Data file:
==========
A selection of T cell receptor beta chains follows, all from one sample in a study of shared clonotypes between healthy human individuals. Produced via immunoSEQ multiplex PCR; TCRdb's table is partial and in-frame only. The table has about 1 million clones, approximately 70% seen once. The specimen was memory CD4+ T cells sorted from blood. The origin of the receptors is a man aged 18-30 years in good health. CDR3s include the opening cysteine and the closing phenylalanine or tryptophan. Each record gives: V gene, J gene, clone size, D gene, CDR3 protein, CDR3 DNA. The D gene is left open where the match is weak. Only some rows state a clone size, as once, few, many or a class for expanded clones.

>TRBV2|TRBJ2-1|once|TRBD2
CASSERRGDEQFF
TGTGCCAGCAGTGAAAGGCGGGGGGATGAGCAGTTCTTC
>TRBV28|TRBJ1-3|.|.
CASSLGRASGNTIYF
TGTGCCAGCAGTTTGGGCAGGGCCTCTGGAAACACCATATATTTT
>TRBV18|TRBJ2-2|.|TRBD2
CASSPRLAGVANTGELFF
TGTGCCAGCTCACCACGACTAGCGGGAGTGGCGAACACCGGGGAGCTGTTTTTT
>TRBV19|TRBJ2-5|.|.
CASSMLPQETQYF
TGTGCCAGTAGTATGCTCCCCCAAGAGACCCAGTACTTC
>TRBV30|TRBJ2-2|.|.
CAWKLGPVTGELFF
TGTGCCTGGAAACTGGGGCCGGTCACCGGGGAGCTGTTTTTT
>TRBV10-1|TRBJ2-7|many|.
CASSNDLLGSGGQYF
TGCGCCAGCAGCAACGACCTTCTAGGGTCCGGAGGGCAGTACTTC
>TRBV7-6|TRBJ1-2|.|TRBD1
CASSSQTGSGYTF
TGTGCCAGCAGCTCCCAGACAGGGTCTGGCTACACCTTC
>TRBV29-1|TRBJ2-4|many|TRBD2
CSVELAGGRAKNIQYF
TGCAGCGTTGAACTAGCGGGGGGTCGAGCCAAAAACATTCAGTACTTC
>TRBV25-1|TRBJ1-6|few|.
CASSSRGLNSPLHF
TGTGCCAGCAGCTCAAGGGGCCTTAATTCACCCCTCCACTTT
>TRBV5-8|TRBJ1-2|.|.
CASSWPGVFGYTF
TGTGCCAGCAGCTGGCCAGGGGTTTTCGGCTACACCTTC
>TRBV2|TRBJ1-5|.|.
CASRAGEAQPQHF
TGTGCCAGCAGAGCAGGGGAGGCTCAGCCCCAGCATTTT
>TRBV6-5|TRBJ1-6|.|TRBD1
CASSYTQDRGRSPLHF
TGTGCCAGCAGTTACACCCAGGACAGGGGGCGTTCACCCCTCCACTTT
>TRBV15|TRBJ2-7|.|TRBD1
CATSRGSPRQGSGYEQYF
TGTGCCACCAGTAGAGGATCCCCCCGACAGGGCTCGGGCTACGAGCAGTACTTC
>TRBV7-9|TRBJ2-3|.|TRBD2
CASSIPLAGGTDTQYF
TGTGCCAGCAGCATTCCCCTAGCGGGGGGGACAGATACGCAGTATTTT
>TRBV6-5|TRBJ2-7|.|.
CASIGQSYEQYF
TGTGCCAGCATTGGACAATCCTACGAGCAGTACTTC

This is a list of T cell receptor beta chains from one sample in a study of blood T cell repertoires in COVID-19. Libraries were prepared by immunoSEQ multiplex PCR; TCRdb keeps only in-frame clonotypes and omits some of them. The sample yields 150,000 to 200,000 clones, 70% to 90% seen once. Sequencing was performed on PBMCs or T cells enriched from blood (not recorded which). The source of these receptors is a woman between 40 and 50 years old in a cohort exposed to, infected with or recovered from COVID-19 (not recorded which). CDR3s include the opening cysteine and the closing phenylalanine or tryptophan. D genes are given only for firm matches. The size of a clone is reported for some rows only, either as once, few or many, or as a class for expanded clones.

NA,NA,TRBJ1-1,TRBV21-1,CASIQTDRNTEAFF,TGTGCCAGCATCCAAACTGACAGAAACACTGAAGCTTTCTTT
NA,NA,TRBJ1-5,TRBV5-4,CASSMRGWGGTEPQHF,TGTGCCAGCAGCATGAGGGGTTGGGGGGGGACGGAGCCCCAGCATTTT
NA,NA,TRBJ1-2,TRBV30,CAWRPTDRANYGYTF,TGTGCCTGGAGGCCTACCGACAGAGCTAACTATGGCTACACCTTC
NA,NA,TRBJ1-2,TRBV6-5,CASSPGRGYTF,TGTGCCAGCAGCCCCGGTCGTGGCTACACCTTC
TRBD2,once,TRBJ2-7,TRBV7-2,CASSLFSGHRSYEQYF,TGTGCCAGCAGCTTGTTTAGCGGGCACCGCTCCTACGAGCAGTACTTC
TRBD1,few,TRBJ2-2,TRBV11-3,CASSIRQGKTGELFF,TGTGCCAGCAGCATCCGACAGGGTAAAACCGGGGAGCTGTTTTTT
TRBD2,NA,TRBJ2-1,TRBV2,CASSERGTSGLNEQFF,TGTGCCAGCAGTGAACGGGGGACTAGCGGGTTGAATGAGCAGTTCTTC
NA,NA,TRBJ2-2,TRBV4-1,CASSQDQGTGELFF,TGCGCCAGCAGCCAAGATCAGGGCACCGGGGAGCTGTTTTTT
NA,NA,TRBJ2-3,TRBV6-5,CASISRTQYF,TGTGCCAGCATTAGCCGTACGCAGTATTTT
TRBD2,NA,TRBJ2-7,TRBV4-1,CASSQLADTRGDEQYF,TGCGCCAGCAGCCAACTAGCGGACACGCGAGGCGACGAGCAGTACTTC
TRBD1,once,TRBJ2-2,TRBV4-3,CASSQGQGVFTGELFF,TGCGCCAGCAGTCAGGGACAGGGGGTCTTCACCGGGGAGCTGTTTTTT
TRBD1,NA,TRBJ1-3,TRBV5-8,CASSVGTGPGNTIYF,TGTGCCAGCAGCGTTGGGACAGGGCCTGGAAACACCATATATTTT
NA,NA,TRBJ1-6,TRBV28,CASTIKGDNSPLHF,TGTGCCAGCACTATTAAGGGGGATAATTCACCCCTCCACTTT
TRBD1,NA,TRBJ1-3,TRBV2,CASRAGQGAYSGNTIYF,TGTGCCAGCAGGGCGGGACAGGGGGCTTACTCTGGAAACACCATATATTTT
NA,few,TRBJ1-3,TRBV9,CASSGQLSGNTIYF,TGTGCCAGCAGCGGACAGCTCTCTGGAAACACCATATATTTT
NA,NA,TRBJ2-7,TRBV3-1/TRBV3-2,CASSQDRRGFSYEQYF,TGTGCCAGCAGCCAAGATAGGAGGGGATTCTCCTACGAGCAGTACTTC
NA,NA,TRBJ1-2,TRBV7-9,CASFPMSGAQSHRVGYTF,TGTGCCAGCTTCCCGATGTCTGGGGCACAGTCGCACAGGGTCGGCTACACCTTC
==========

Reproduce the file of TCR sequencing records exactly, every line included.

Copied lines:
A selection of T cell receptor beta chains follows, all from one sample in a study of shared clonotypes between healthy human individuals. Produced via immunoSEQ multiplex PCR; TCRdb's table is partial and in-frame only. The table has about 1 million clones, approximately 70% seen once. The specimen was memory CD4+ T cells sorted from blood. The origin of the receptors is a man aged 18-30 years in good health. CDR3s include the opening cysteine and the closing phenylalanine or tryptophan. Each record gives: V gene, J gene, clone size, D gene, CDR3 protein, CDR3 DNA. The D gene is left open where the match is weak. Only some rows state a clone size, as once, few, many or a class for expanded clones.

>TRBV2|TRBJ2-1|once|TRBD2
CASSERRGDEQFF
TGTGCCAGCAGTGAAAGGCGGGGGGATGAGCAGTTCTTC
>TRBV28|TRBJ1-3|.|.
CASSLGRASGNTIYF
TGTGCCAGCAGTTTGGGCAGGGCCTCTGGAAACACCATATATTTT
>TRBV18|TRBJ2-2|.|TRBD2
CASSPRLAGVANTGELFF
TGTGCCAGCTCACCACGACTAGCGGGAGTGGCGAACACCGGGGAGCTGTTTTTT
>TRBV19|TRBJ2-5|.|.
CASSMLPQETQYF
TGTGCCAGTAGTATGCTCCCCCAAGAGACCCAGTACTTC
>TRBV30|TRBJ2-2|.|.
CAWKLGPVTGELFF
TGTGCCTGGAAACTGGGGCCGGTCACCGGGGAGCTGTTTTTT
>TRBV10-1|TRBJ2-7|many|.
CASSNDLLGSGGQYF
TGCGCCAGCAGCAACGACCTTCTAGGGTCCGGAGGGCAGTACTTC
>TRBV7-6|TRBJ1-2|.|TRBD1
CASSSQTGSGYTF
TGTGCCAGCAGCTCCCAGACAGGGTCTGGCTACACCTTC
>TRBV29-1|TRBJ2-4|many|TRBD2
CSVELAGGRAKNIQYF
TGCAGCGTTGAACTAGCGGGGGGTCGAGCCAAAAACATTCAGTACTTC
>TRBV25-1|TRBJ1-6|few|.
CASSSRGLNSPLHF
TGTGCCAGCAGCTCAAGGGGCCTTAATTCACCCCTCCACTTT
>TRBV5-8|TRBJ1-2|.|.
CASSWPGVFGYTF
TGTGCCAGCAGCTGGCCAGGGGTTTTCGGCTACACCTTC
>TRBV2|TRBJ1-5|.|.
CASRAGEAQPQHF
TGTGCCAGCAGAGCAGGGGAGGCTCAGCCCCAGCATTTT
>TRBV6-5|TRBJ1-6|.|TRBD1
CASSYTQDRGRSPLHF
TGTGCCAGCAGTTACACCCAGGACAGGGGGCGTTCACCCCTCCACTTT
>TRBV15|TRBJ2-7|.|TRBD1
CATSRGSPRQGSGYEQYF
TGTGCCACCAGTAGAGGATCCCCCCGACAGGGCTCGGGCTACGAGCAGTACTTC
>TRBV7-9|TRBJ2-3|.|TRBD2
CASSIPLAGGTDTQYF
TGTGCCAGCAGCATTCCCCTAGCGGGGGGGACAGATACGCAGTATTTT
>TRBV6-5|TRBJ2-7|.|.
CASIGQSYEQYF
TGTGCCAGCATTGGACAATCCTACGAGCAGTACTTC

This is a list of T cell receptor beta chains from one sample in a study of blood T cell repertoires in COVID-19. Libraries were prepared by immunoSEQ multiplex PCR; TCRdb keeps only in-frame clonotypes and omits some of them. The sample yields 150,000 to 200,000 clones, 70% to 90% seen once. Sequencing was performed on PBMCs or T cells enriched from blood (not recorded which). The source of these receptors is a woman between 40 and 50 years old in a cohort exposed to, infected with or recovered from COVID-19 (not recorded which). CDR3s include the opening cysteine and the closing phenylalanine or tryptophan. D genes are given only for firm matches. The size of a clone is reported for some rows only, either as once, few or many, or as a class for expanded clones.

NA,NA,TRBJ1-1,TRBV21-1,CASIQTDRNTEAFF,TGTGCCAGCATCCAAACTGACAGAAACACTGAAGCTTTCTTT
NA,NA,TRBJ1-5,TRBV5-4,CASSMRGWGGTEPQHF,TGTGCCAGCAGCATGAGGGGTTGGGGGGGGACGGAGCCCCAGCATTTT
NA,NA,TRBJ1-2,TRBV30,CAWRPTDRANYGYTF,TGTGCCTGGAGGCCTACCGACAGAGCTAACTATGGCTACACCTTC
NA,NA,TRBJ1-2,TRBV6-5,CASSPGRGYTF,TGTGCCAGCAGCCCCGGTCGTGGCTACACCTTC
TRBD2,once,TRBJ2-7,TRBV7-2,CASSLFSGHRSYEQYF,TGTGCCAGCAGCTTGTTTAGCGGGCACCGCTCCTACGAGCAGTACTTC
TRBD1,few,TRBJ2-2,TRBV11-3,CASSIRQGKTGELFF,TGTGCCAGCAGCATCCGACAGGGTAAAACCGGGGAGCTGTTTTTT
TRBD2,NA,TRBJ2-1,TRBV2,CASSERGTSGLNEQFF,TGTGCCAGCAGTGAACGGGGGACTAGCGGGTTGAATGAGCAGTTCTTC
NA,NA,TRBJ2-2,TRBV4-1,CASSQDQGTGELFF,TGCGCCAGCAGCCAAGATCAGGGCACCGGGGAGCTGTTTTTT
NA,NA,TRBJ2-3,TRBV6-5,CASISRTQYF,TGTGCCAGCATTAGCCGTACGCAGTATTTT
TRBD2,NA,TRBJ2-7,TRBV4-1,CASSQLADTRGDEQYF,TGCGCCAGCAGCCAACTAGCGGACACGCGAGGCGACGAGCAGTACTTC
TRBD1,once,TRBJ2-2,TRBV4-3,CASSQGQGVFTGELFF,TGCGCCAGCAGTCAGGGACAGGGGGTCTTCACCGGGGAGCTGTTTTTT
TRBD1,NA,TRBJ1-3,TRBV5-8,CASSVGTGPGNTIYF,TGTGCCAGCAGCGTTGGGACAGGGCCTGGAAACACCATATATTTT
NA,NA,TRBJ1-6,TRBV28,CASTIKGDNSPLHF,TGTGCCAGCACTATTAAGGGGGATAATTCACCCCTCCACTTT
TRBD1,NA,TRBJ1-3,TRBV2,CASRAGQGAYSGNTIYF,TGTGCCAGCAGGGCGGGACAGGGGGCTTACTCTGGAAACACCATATATTTT
NA,few,TRBJ1-3,TRBV9,CASSGQLSGNTIYF,TGTGCCAGCAGCGGACAGCTCTCTGGAAACACCATATATTTT
NA,NA,TRBJ2-7,TRBV3-1/TRBV3-2,CASSQDRRGFSYEQYF,TGTGCCAGCAGCCAAGATAGGAGGGGATTCTCCTACGAGCAGTACTTC
NA,NA,TRBJ1-2,TRBV7-9,CASFPMSGAQSHRVGYTF,TGTGCCAGCTTCCCGATGTCTGGGGCACAGTCGCACAGGGTCGGCTACACCTTC